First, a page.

A panel of LGBTQ+ (lesbian, gay, bisexual, transexual, queer, and + signifies a desire to be inclusive) members gathered in Blocker Auditorium to discuss their own unique points of views towards their own community and mental health. On Thursday, Oct. 17, two current students and two current employees of the university spoke about their own experiences regarding their sexuality. The members of the panel included India Khanna ‘21, Carter Bernaquez ‘23, Brandon Bassham and Corey Overstreet, who work in Residence Life.
The event began with the floor being opened for questions from the audience. Each question could have been asked directly to an individual or asked generically to everyone. When asked about when each of them became open about their sexuality, each of the four ranged from 17 to 19 years old. This correlated mostly with the beginning of their college academic career. Bassham explained that, “It was a lot easier when I got to college.” One student said that the change of scenery made it less difficult: “It would be easier to come out,” Bernaquez said. Overstreet mentioned that he came out when he was 18 years old and described it as feeling like “I am free.”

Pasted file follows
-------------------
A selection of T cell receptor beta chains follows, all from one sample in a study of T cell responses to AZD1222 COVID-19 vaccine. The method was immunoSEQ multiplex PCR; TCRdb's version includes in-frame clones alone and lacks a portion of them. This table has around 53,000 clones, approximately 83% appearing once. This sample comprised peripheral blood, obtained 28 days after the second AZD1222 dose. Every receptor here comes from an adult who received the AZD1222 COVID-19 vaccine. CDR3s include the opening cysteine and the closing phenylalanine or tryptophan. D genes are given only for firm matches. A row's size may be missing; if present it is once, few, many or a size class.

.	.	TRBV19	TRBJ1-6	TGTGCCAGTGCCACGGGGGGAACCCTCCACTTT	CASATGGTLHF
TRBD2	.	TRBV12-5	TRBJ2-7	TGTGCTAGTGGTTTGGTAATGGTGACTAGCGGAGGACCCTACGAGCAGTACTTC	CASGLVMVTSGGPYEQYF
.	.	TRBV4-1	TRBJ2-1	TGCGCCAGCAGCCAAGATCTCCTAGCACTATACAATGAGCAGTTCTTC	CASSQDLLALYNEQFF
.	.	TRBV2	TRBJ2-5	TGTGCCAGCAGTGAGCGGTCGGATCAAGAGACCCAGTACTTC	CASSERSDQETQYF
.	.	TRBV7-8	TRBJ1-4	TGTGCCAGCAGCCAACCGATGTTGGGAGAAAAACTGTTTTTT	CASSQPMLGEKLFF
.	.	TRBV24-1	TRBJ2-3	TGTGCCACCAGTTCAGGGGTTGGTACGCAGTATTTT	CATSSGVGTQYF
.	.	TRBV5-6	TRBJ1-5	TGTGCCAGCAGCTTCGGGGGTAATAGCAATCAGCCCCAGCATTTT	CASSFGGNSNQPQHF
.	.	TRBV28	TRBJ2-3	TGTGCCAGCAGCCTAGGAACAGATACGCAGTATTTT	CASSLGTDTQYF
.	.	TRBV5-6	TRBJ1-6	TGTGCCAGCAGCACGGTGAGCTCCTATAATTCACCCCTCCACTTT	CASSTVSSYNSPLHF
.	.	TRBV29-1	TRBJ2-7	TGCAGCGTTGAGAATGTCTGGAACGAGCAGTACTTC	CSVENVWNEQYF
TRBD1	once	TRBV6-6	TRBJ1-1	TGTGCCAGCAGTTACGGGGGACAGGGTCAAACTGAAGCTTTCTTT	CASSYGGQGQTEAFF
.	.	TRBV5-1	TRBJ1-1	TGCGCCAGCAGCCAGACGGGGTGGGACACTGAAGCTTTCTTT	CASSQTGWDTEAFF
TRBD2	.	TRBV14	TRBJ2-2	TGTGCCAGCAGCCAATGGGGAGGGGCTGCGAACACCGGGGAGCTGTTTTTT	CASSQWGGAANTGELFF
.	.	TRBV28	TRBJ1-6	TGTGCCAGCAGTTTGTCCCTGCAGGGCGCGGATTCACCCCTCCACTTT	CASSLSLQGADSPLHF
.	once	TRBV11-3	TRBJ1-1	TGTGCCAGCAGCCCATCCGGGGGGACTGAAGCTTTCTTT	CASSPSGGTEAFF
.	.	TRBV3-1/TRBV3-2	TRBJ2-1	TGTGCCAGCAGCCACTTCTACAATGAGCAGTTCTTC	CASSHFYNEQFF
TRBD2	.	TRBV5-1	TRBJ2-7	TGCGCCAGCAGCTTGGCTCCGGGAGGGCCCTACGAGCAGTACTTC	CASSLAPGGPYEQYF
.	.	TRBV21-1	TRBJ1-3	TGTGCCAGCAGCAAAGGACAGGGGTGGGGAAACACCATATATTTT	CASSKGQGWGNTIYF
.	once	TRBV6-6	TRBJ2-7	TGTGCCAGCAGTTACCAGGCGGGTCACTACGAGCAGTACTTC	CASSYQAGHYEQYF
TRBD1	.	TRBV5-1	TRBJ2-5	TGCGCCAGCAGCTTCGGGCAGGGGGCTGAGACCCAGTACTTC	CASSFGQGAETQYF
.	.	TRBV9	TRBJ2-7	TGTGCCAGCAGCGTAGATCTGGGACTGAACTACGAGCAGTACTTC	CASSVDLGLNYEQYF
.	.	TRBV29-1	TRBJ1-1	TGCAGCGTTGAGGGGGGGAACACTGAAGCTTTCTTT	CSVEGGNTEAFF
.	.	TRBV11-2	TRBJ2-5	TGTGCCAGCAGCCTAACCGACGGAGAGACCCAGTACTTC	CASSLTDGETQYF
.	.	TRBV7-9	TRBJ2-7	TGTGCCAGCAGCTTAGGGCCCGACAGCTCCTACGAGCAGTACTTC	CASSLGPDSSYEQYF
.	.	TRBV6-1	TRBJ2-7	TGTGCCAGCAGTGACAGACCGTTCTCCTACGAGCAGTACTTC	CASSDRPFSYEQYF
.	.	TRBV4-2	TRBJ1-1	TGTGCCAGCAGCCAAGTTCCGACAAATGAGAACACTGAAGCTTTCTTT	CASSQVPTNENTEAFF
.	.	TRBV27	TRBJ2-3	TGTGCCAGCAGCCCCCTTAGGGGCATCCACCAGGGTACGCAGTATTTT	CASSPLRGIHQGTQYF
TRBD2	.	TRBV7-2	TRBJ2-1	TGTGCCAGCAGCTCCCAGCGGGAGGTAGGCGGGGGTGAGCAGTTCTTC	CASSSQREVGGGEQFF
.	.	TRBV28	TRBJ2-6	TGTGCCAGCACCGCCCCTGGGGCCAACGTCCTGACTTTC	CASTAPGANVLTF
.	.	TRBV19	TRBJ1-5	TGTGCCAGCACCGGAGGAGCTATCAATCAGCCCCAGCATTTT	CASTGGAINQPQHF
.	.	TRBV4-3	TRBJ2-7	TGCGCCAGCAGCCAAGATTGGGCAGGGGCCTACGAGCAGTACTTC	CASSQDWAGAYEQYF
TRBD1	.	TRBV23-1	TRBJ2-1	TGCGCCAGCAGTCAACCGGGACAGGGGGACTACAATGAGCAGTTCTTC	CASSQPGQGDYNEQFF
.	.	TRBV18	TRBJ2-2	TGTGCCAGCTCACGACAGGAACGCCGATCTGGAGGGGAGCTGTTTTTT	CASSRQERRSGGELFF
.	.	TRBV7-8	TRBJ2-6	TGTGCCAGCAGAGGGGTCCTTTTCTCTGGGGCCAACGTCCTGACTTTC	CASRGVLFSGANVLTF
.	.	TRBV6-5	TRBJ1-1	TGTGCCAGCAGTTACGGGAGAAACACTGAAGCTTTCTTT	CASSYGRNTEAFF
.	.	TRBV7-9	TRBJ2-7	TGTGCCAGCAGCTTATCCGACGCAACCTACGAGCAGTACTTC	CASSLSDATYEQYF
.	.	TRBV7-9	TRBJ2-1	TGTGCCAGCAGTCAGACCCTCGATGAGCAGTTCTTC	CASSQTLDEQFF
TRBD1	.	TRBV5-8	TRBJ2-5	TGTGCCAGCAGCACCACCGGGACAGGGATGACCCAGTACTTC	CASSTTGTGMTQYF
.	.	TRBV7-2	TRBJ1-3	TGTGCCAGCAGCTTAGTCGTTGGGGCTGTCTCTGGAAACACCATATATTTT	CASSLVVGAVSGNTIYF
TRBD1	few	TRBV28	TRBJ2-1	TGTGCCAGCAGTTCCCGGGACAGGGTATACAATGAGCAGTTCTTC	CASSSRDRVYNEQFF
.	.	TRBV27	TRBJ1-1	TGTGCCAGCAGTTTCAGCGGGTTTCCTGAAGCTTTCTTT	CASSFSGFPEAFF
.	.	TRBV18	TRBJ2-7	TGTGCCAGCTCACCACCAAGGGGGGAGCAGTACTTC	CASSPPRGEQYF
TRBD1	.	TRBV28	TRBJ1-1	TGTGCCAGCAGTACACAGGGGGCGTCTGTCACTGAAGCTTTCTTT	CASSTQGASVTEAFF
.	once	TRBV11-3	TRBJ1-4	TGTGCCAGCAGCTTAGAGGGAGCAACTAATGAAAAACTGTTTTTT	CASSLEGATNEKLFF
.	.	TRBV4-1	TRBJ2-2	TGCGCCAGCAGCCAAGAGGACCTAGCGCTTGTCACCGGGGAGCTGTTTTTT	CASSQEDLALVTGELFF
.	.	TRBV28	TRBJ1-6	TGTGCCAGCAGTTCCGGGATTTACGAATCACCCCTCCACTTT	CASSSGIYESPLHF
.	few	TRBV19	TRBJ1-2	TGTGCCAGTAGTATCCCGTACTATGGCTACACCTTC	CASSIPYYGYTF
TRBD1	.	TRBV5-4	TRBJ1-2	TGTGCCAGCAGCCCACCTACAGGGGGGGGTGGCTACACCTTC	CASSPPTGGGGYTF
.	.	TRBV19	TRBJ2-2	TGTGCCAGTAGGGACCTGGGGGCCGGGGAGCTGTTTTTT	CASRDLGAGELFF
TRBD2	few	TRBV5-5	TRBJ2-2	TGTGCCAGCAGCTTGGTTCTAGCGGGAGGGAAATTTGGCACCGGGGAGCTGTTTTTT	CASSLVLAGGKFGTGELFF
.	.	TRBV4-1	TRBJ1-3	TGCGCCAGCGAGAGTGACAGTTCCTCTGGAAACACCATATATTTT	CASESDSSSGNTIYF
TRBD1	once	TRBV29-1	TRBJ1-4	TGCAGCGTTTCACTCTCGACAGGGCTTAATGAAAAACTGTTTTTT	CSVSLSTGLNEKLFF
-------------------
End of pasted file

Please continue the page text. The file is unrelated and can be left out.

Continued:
One question posed by the audience was if they felt like they needed to tell people about their sexuality. Khanna answered why she felt like she didn’t have to tell anyone. “ I am not for coming out. I don’t owe you that.” Each member of the forum explained that the first step to coming out is accepting it within yourself, and that one of the most challenging things is coming to terms with it for yourself. When did you feel like you are apart of the LGBTQ+ community? Khanna believed feeling part of the LGBTQ+ community only comes after you accept it within yourself.